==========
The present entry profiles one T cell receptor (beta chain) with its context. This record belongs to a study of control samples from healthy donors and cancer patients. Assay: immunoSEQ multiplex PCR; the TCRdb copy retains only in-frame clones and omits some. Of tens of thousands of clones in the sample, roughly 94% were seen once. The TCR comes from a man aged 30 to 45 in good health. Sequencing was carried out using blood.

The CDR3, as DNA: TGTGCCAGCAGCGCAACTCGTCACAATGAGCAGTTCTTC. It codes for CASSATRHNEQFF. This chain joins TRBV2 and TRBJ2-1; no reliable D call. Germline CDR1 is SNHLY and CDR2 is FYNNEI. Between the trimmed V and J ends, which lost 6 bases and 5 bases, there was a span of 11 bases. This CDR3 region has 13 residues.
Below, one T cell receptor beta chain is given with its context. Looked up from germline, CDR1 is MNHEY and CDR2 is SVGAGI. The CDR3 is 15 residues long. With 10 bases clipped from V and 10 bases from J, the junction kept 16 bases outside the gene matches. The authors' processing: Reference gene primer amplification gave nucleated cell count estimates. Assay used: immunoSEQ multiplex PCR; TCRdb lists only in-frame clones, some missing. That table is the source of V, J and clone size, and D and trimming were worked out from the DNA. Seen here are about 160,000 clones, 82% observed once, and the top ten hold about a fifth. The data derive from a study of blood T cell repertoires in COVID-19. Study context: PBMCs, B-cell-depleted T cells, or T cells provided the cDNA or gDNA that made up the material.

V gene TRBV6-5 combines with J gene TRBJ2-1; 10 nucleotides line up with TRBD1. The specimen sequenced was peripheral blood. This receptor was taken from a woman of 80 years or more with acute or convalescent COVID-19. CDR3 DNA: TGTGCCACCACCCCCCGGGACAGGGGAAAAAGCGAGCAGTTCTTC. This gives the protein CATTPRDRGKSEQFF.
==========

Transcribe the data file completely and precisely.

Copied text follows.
The present entry profiles one T cell receptor (beta chain) with its context. This record belongs to a study of control samples from healthy donors and cancer patients. Assay: immunoSEQ multiplex PCR; the TCRdb copy retains only in-frame clones and omits some. Of tens of thousands of clones in the sample, roughly 94% were seen once. The TCR comes from a man aged 30 to 45 in good health. Sequencing was carried out using blood.

The CDR3, as DNA: TGTGCCAGCAGCGCAACTCGTCACAATGAGCAGTTCTTC. It codes for CASSATRHNEQFF. This chain joins TRBV2 and TRBJ2-1; no reliable D call. Germline CDR1 is SNHLY and CDR2 is FYNNEI. Between the trimmed V and J ends, which lost 6 bases and 5 bases, there was a span of 11 bases. This CDR3 region has 13 residues.
Below, one T cell receptor beta chain is given with its context. Looked up from germline, CDR1 is MNHEY and CDR2 is SVGAGI. The CDR3 is 15 residues long. With 10 bases clipped from V and 10 bases from J, the junction kept 16 bases outside the gene matches. The authors' processing: Reference gene primer amplification gave nucleated cell count estimates. Assay used: immunoSEQ multiplex PCR; TCRdb lists only in-frame clones, some missing. That table is the source of V, J and clone size, and D and trimming were worked out from the DNA. Seen here are about 160,000 clones, 82% observed once, and the top ten hold about a fifth. The data derive from a study of blood T cell repertoires in COVID-19. Study context: PBMCs, B-cell-depleted T cells, or T cells provided the cDNA or gDNA that made up the material.

V gene TRBV6-5 combines with J gene TRBJ2-1; 10 nucleotides line up with TRBD1. The specimen sequenced was peripheral blood. This receptor was taken from a woman of 80 years or more with acute or convalescent COVID-19. CDR3 DNA: TGTGCCACCACCCCCCGGGACAGGGGAAAAAGCGAGCAGTTCTTC. This gives the protein CATTPRDRGKSEQFF.